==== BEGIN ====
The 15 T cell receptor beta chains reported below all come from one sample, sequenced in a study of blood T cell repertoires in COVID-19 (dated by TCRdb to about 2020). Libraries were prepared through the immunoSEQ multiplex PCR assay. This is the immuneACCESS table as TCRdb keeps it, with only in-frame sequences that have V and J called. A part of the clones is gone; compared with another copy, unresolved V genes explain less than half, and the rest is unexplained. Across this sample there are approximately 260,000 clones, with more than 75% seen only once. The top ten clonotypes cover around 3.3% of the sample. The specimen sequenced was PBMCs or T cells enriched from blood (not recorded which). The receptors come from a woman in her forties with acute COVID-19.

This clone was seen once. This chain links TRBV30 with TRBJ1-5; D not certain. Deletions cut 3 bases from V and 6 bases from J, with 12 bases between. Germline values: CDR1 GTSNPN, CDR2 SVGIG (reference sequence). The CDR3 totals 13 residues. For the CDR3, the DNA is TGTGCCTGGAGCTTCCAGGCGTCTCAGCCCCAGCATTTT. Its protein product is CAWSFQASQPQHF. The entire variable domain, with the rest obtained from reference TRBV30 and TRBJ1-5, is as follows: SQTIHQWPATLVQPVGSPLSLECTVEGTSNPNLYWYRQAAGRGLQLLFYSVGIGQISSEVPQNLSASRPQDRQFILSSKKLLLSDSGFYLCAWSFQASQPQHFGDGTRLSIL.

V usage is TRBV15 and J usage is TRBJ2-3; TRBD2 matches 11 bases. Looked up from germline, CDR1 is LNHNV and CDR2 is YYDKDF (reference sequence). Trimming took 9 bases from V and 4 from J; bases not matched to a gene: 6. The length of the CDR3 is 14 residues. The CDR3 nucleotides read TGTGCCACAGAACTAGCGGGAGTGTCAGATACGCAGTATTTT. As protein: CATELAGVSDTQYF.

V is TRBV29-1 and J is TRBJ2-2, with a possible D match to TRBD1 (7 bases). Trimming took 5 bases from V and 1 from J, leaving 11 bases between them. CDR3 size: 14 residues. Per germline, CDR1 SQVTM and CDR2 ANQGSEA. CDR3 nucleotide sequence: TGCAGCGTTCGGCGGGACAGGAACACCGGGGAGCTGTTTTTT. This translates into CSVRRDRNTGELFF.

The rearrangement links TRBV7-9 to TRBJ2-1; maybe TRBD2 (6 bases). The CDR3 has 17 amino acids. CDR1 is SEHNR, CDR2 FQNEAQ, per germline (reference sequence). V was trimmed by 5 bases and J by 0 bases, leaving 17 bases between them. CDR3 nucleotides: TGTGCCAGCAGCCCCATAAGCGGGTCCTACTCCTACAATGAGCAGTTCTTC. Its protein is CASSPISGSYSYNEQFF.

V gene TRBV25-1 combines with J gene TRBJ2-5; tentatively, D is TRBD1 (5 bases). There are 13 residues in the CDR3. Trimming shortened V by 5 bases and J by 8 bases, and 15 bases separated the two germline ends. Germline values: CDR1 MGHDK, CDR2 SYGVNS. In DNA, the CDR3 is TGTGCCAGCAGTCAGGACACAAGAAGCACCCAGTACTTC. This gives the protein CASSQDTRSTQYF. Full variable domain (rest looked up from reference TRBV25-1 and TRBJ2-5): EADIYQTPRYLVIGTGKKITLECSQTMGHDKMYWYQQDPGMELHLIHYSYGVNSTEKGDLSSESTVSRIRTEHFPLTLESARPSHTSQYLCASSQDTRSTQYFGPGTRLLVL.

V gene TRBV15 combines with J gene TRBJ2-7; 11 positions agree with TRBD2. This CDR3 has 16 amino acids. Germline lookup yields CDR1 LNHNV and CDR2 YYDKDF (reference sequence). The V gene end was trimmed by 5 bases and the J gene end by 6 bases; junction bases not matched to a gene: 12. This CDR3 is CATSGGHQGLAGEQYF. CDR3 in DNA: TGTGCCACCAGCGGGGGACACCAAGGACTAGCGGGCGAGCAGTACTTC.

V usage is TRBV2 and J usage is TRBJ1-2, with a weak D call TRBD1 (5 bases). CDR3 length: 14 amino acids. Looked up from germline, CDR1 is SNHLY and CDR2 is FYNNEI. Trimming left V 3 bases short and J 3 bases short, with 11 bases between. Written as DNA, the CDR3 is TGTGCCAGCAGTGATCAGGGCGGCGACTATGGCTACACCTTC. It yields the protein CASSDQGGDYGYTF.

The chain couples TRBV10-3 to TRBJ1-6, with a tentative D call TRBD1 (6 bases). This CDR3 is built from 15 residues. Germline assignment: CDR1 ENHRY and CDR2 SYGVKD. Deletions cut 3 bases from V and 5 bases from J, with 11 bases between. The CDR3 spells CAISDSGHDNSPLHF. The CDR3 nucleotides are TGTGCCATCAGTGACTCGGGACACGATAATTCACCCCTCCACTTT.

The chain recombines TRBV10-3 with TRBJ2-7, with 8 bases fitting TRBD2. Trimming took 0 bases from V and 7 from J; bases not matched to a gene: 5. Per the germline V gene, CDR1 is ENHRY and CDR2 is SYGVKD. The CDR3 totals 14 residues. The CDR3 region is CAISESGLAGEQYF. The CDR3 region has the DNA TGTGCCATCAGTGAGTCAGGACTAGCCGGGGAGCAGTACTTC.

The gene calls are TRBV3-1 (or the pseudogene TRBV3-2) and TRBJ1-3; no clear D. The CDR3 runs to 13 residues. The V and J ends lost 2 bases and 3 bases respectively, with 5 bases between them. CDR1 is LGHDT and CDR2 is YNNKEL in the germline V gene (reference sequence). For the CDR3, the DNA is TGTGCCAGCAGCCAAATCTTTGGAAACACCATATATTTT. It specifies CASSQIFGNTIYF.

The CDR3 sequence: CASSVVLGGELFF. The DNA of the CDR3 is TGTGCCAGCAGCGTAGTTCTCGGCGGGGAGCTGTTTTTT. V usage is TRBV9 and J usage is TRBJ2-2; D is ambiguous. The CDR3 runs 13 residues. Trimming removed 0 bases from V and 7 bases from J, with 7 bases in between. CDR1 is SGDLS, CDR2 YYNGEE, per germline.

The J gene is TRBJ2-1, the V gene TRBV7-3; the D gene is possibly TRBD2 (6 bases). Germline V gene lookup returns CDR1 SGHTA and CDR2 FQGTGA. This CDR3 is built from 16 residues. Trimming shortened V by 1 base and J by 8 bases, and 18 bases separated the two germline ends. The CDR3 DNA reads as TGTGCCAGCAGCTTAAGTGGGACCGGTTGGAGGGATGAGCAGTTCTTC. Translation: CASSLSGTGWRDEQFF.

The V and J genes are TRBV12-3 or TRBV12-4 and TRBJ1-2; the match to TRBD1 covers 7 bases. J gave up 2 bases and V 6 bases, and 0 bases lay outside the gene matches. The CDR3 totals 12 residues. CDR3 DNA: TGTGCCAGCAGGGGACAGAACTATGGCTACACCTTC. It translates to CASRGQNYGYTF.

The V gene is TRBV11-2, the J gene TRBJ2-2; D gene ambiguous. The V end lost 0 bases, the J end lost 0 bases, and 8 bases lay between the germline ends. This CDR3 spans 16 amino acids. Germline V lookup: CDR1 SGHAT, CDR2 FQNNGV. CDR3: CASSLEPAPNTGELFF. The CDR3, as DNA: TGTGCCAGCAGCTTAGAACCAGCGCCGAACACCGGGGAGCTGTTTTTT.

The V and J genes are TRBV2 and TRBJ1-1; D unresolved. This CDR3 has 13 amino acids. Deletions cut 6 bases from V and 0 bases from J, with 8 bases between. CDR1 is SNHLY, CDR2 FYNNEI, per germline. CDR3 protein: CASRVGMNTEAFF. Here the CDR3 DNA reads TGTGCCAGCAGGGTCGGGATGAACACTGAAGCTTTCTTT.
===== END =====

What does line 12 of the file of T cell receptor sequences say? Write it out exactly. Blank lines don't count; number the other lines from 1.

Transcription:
The CDR3 sequence: CASSVVLGGELFF. The DNA of the CDR3 is TGTGCCAGCAGCGTAGTTCTCGGCGGGGAGCTGTTTTTT. V usage is TRBV9 and J usage is TRBJ2-2; D is ambiguous. The CDR3 runs 13 residues. Trimming removed 0 bases from V and 7 bases from J, with 7 bases in between. CDR1 is SGDLS, CDR2 YYNGEE, per germline.